Published: 27.04.2023

Mystery of Red Blood Cell Production Solved

Faroese scientist at the Weizmann Institute of Science in Israel, Bjørt Katrinardottir Kragesteen, and other scientists from Israel, Europe and the United States have identified a rare subset of kidney cells that are the main producers of Epo in the human body. The researchers named them Norn cells, after the mythological Norse creatures believed to spin the threads of fate.

Bjørt Kragesteen is first author of a new paper, published today in Nature Medicine, on production of red blood cells. The title of the paper is “The transcriptional and regulatory identity of erythropoietin producing cells“.

To get life-giving oxygen into every cell, the human body produces two to three million oxygen-carrying red blood cells each second. This process is controlled by a hormone called erythropoietin, commonly known as Epo, which works by binding, in the bone marrow, to cells that are poised to become red blood cells, promoting their proliferation. Erythropoietin was discovered decades ago, but the identity of the cells that make this hormone remained unknown – until now.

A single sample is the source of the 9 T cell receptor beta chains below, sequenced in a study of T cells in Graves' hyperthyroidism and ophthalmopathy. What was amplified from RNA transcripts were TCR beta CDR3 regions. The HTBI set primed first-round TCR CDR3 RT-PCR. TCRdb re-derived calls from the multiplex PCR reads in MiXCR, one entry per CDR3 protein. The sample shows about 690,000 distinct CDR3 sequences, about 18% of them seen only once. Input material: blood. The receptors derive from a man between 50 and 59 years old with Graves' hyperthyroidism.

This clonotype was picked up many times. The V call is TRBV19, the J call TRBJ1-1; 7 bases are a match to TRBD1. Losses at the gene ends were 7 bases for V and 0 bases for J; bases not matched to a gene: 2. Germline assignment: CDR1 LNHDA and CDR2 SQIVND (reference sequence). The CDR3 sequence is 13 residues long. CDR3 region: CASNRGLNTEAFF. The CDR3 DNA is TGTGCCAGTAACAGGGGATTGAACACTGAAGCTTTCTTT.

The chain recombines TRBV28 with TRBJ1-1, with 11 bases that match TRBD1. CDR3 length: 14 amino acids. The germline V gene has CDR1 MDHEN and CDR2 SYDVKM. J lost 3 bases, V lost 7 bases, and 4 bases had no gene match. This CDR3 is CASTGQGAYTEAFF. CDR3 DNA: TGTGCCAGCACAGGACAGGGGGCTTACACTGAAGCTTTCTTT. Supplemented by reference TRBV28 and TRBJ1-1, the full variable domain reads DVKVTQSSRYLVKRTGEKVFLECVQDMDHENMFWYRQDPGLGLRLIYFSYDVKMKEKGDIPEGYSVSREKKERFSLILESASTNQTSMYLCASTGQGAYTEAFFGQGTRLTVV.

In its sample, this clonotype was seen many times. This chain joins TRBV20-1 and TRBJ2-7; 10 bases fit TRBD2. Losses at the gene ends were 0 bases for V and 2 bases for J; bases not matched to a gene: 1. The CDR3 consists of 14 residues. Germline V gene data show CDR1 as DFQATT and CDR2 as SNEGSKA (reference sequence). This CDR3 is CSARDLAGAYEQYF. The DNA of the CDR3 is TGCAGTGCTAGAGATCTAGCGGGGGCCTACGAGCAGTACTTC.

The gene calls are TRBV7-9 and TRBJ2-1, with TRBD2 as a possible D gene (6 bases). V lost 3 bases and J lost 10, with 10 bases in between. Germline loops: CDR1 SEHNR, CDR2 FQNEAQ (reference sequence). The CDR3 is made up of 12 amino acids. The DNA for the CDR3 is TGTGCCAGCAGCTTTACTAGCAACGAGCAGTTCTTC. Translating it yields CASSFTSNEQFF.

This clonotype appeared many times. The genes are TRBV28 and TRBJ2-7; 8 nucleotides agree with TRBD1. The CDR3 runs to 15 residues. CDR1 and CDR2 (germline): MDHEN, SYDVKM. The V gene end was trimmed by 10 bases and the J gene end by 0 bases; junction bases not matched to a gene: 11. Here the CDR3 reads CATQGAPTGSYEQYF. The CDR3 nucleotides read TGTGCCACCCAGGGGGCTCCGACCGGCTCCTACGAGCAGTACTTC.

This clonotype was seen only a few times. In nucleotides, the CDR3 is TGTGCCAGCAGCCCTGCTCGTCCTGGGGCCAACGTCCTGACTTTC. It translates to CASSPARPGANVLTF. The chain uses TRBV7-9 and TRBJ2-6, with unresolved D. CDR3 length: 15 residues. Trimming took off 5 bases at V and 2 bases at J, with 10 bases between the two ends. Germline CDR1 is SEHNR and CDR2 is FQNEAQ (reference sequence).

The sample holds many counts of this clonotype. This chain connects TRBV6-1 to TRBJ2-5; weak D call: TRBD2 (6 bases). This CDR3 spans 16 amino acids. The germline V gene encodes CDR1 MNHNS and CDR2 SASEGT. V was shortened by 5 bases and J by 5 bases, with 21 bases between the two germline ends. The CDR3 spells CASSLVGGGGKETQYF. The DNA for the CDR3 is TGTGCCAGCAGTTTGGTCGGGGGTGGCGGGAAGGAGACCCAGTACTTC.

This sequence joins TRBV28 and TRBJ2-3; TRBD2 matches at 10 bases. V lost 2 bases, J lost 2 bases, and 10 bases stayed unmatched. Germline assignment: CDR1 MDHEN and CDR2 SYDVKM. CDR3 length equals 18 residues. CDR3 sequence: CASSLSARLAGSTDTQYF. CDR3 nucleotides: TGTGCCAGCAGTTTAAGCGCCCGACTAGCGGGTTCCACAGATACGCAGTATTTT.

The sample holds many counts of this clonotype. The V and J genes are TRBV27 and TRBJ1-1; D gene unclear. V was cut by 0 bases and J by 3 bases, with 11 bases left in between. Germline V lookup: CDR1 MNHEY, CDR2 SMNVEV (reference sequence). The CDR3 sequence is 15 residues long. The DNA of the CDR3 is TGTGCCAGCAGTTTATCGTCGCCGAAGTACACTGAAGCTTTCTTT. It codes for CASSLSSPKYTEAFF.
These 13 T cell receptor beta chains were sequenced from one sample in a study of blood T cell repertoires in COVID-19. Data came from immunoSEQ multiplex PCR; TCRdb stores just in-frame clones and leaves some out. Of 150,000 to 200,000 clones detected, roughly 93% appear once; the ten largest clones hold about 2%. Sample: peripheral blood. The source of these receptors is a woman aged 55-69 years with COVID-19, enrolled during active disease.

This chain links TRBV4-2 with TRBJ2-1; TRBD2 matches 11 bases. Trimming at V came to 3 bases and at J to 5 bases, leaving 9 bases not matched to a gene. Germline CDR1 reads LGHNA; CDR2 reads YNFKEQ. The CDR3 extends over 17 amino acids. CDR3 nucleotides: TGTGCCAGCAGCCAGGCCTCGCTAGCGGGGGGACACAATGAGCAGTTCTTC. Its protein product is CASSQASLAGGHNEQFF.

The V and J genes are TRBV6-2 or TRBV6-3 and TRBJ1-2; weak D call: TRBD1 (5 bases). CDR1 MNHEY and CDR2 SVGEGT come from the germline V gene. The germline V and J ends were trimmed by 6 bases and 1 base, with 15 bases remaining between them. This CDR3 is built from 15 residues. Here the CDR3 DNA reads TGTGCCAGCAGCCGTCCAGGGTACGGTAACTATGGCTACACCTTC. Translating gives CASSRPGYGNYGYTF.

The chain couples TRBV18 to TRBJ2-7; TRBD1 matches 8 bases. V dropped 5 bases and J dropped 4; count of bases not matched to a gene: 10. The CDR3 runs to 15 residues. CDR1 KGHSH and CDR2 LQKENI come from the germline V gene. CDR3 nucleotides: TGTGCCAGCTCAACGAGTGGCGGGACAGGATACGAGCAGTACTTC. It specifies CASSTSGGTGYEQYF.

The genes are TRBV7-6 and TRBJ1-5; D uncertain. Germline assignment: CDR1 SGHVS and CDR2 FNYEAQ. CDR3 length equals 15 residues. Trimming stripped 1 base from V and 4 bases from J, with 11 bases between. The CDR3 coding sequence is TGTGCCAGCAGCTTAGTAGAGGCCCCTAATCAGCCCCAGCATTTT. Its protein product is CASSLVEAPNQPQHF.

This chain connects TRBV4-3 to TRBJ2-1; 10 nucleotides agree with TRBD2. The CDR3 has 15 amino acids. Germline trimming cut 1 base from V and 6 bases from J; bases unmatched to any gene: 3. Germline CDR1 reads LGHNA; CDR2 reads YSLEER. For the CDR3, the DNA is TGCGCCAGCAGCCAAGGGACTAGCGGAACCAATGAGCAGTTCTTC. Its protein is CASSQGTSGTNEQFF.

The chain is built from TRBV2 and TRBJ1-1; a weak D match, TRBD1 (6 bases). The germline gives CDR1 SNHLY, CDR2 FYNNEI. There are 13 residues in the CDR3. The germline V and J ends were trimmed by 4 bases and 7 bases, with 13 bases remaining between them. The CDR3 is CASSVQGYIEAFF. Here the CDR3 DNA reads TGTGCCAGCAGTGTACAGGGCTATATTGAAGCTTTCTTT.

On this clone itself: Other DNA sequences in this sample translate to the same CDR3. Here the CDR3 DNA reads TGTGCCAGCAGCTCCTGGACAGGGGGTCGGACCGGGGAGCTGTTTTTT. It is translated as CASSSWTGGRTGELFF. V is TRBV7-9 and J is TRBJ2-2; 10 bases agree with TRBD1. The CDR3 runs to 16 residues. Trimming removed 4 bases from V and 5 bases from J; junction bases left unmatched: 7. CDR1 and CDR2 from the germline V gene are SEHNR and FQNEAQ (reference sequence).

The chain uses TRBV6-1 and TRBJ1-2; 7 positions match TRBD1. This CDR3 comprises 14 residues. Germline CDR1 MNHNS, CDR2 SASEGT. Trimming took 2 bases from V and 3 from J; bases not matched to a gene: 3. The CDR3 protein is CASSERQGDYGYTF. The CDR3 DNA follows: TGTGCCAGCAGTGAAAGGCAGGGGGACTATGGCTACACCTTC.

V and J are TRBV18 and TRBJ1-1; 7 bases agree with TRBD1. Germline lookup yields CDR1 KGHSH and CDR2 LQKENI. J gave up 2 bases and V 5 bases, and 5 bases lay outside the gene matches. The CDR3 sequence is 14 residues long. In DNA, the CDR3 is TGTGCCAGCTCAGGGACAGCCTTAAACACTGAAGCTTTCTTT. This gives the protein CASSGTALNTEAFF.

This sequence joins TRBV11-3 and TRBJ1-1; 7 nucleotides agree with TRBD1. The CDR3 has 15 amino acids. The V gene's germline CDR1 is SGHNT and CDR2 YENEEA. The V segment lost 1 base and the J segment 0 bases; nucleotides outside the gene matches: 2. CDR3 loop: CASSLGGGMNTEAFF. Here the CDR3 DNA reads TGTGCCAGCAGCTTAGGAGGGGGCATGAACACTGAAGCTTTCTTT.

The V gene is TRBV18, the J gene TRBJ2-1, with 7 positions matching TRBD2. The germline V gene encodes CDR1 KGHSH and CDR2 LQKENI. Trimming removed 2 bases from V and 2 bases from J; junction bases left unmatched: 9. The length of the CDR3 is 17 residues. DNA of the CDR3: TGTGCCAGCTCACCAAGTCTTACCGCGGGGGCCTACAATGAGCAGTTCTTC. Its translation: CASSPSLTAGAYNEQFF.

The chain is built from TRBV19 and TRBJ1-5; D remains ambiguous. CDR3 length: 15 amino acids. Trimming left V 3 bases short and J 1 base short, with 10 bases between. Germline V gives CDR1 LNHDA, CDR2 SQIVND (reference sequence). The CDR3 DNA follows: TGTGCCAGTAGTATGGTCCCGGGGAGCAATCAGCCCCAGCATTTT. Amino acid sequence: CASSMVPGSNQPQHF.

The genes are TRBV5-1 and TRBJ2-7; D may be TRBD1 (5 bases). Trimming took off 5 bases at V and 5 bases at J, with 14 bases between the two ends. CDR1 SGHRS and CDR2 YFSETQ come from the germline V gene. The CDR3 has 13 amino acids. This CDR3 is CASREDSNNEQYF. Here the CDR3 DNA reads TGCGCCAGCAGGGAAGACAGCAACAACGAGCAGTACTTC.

Epo is probably most famous for its illegal use as a doping agent in sports. But the hormone is also used by millons of people with chronic kidney diseases which often cause impaired Epo production that can result in anemia and, in severe cases, be lethal. Until recently, the only way to treat people with this type of anemia was with Epo produced by recombinant DNA technology. The discovery of the Norn cells may lead to the development of new therapies for treating anemia resulting from kidney disease and other conditions.

The scientists who identified the Norn cells believe that in the future new approaches may be developed to re-activate malfunctioning Norns or to renew their population in the kidneys, similarly to newly developed therapies in which insulin-producing beta cells are being reintroduced into the pancreas of people with diabetes.

The article in Natural Medicine can be seen here:
The transcriptional and regulatory identity of erythropoietin producing cells